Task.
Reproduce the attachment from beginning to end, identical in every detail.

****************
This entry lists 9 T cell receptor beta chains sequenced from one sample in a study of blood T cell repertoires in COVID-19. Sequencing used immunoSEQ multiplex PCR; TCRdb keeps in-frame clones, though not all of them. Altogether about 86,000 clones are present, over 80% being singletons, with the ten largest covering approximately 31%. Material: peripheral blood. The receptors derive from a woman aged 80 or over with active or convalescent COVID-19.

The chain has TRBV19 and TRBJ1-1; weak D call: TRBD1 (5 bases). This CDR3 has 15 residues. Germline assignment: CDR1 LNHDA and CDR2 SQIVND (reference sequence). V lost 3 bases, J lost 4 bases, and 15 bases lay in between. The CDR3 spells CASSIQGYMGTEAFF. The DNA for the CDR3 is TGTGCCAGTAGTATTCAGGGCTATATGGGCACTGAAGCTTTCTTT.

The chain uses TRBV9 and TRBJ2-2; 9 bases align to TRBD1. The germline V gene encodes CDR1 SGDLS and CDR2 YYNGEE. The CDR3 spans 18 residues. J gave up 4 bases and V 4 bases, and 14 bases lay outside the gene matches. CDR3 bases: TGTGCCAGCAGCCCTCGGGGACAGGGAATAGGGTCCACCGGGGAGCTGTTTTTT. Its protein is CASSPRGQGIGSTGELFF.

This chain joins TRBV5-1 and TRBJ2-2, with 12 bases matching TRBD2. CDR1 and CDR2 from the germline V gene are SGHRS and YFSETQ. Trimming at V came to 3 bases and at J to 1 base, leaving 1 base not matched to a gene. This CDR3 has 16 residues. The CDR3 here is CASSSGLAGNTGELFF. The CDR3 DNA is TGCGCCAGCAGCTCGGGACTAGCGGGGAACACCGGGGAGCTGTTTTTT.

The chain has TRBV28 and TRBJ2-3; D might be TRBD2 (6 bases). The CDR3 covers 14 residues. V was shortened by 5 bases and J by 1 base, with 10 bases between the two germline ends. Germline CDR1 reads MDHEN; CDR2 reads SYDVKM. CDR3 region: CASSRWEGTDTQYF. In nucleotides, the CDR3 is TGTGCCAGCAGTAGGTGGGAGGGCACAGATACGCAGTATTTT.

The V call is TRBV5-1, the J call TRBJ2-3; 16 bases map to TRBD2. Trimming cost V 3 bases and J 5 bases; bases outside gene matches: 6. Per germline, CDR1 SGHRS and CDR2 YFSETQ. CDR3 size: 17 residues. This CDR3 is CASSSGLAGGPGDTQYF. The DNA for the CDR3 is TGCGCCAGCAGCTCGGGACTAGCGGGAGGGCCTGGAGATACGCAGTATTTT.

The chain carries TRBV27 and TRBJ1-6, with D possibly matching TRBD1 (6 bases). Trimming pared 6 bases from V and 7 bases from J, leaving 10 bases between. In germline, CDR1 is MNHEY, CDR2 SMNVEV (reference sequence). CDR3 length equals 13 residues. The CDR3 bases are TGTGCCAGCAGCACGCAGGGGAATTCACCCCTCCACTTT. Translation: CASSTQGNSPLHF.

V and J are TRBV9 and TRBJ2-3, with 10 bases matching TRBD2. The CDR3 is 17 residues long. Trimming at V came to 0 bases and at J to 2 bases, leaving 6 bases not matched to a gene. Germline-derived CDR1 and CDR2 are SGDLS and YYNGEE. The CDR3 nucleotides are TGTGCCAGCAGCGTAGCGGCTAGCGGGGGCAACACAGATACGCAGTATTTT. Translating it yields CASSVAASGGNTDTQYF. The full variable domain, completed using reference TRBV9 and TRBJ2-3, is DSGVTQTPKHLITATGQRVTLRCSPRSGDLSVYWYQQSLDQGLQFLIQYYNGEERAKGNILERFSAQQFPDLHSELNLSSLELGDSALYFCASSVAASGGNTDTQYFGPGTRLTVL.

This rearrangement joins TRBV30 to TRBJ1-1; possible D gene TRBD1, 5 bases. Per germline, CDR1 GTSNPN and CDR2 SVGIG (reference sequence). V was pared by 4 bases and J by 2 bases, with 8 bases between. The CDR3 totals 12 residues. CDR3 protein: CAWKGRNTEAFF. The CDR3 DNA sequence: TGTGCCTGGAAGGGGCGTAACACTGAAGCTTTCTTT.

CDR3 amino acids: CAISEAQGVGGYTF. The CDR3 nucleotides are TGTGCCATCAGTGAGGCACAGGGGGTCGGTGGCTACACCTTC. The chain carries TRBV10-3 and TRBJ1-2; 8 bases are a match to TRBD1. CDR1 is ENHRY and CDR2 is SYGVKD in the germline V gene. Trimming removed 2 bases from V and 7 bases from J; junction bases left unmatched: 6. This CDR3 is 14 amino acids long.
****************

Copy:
This entry lists 9 T cell receptor beta chains sequenced from one sample in a study of blood T cell repertoires in COVID-19. Sequencing used immunoSEQ multiplex PCR; TCRdb keeps in-frame clones, though not all of them. Altogether about 86,000 clones are present, over 80% being singletons, with the ten largest covering approximately 31%. Material: peripheral blood. The receptors derive from a woman aged 80 or over with active or convalescent COVID-19.

The chain has TRBV19 and TRBJ1-1; weak D call: TRBD1 (5 bases). This CDR3 has 15 residues. Germline assignment: CDR1 LNHDA and CDR2 SQIVND (reference sequence). V lost 3 bases, J lost 4 bases, and 15 bases lay in between. The CDR3 spells CASSIQGYMGTEAFF. The DNA for the CDR3 is TGTGCCAGTAGTATTCAGGGCTATATGGGCACTGAAGCTTTCTTT.

The chain uses TRBV9 and TRBJ2-2; 9 bases align to TRBD1. The germline V gene encodes CDR1 SGDLS and CDR2 YYNGEE. The CDR3 spans 18 residues. J gave up 4 bases and V 4 bases, and 14 bases lay outside the gene matches. CDR3 bases: TGTGCCAGCAGCCCTCGGGGACAGGGAATAGGGTCCACCGGGGAGCTGTTTTTT. Its protein is CASSPRGQGIGSTGELFF.

This chain joins TRBV5-1 and TRBJ2-2, with 12 bases matching TRBD2. CDR1 and CDR2 from the germline V gene are SGHRS and YFSETQ. Trimming at V came to 3 bases and at J to 1 base, leaving 1 base not matched to a gene. This CDR3 has 16 residues. The CDR3 here is CASSSGLAGNTGELFF. The CDR3 DNA is TGCGCCAGCAGCTCGGGACTAGCGGGGAACACCGGGGAGCTGTTTTTT.

The chain has TRBV28 and TRBJ2-3; D might be TRBD2 (6 bases). The CDR3 covers 14 residues. V was shortened by 5 bases and J by 1 base, with 10 bases between the two germline ends. Germline CDR1 reads MDHEN; CDR2 reads SYDVKM. CDR3 region: CASSRWEGTDTQYF. In nucleotides, the CDR3 is TGTGCCAGCAGTAGGTGGGAGGGCACAGATACGCAGTATTTT.

The V call is TRBV5-1, the J call TRBJ2-3; 16 bases map to TRBD2. Trimming cost V 3 bases and J 5 bases; bases outside gene matches: 6. Per germline, CDR1 SGHRS and CDR2 YFSETQ. CDR3 size: 17 residues. This CDR3 is CASSSGLAGGPGDTQYF. The DNA for the CDR3 is TGCGCCAGCAGCTCGGGACTAGCGGGAGGGCCTGGAGATACGCAGTATTTT.

The chain carries TRBV27 and TRBJ1-6, with D possibly matching TRBD1 (6 bases). Trimming pared 6 bases from V and 7 bases from J, leaving 10 bases between. In germline, CDR1 is MNHEY, CDR2 SMNVEV (reference sequence). CDR3 length equals 13 residues. The CDR3 bases are TGTGCCAGCAGCACGCAGGGGAATTCACCCCTCCACTTT. Translation: CASSTQGNSPLHF.

V and J are TRBV9 and TRBJ2-3, with 10 bases matching TRBD2. The CDR3 is 17 residues long. Trimming at V came to 0 bases and at J to 2 bases, leaving 6 bases not matched to a gene. Germline-derived CDR1 and CDR2 are SGDLS and YYNGEE. The CDR3 nucleotides are TGTGCCAGCAGCGTAGCGGCTAGCGGGGGCAACACAGATACGCAGTATTTT. Translating it yields CASSVAASGGNTDTQYF. The full variable domain, completed using reference TRBV9 and TRBJ2-3, is DSGVTQTPKHLITATGQRVTLRCSPRSGDLSVYWYQQSLDQGLQFLIQYYNGEERAKGNILERFSAQQFPDLHSELNLSSLELGDSALYFCASSVAASGGNTDTQYFGPGTRLTVL.

This rearrangement joins TRBV30 to TRBJ1-1; possible D gene TRBD1, 5 bases. Per germline, CDR1 GTSNPN and CDR2 SVGIG (reference sequence). V was pared by 4 bases and J by 2 bases, with 8 bases between. The CDR3 totals 12 residues. CDR3 protein: CAWKGRNTEAFF. The CDR3 DNA sequence: TGTGCCTGGAAGGGGCGTAACACTGAAGCTTTCTTT.

CDR3 amino acids: CAISEAQGVGGYTF. The CDR3 nucleotides are TGTGCCATCAGTGAGGCACAGGGGGTCGGTGGCTACACCTTC. The chain carries TRBV10-3 and TRBJ1-2; 8 bases are a match to TRBD1. CDR1 is ENHRY and CDR2 is SYGVKD in the germline V gene. Trimming removed 2 bases from V and 7 bases from J; junction bases left unmatched: 6. This CDR3 is 14 amino acids long.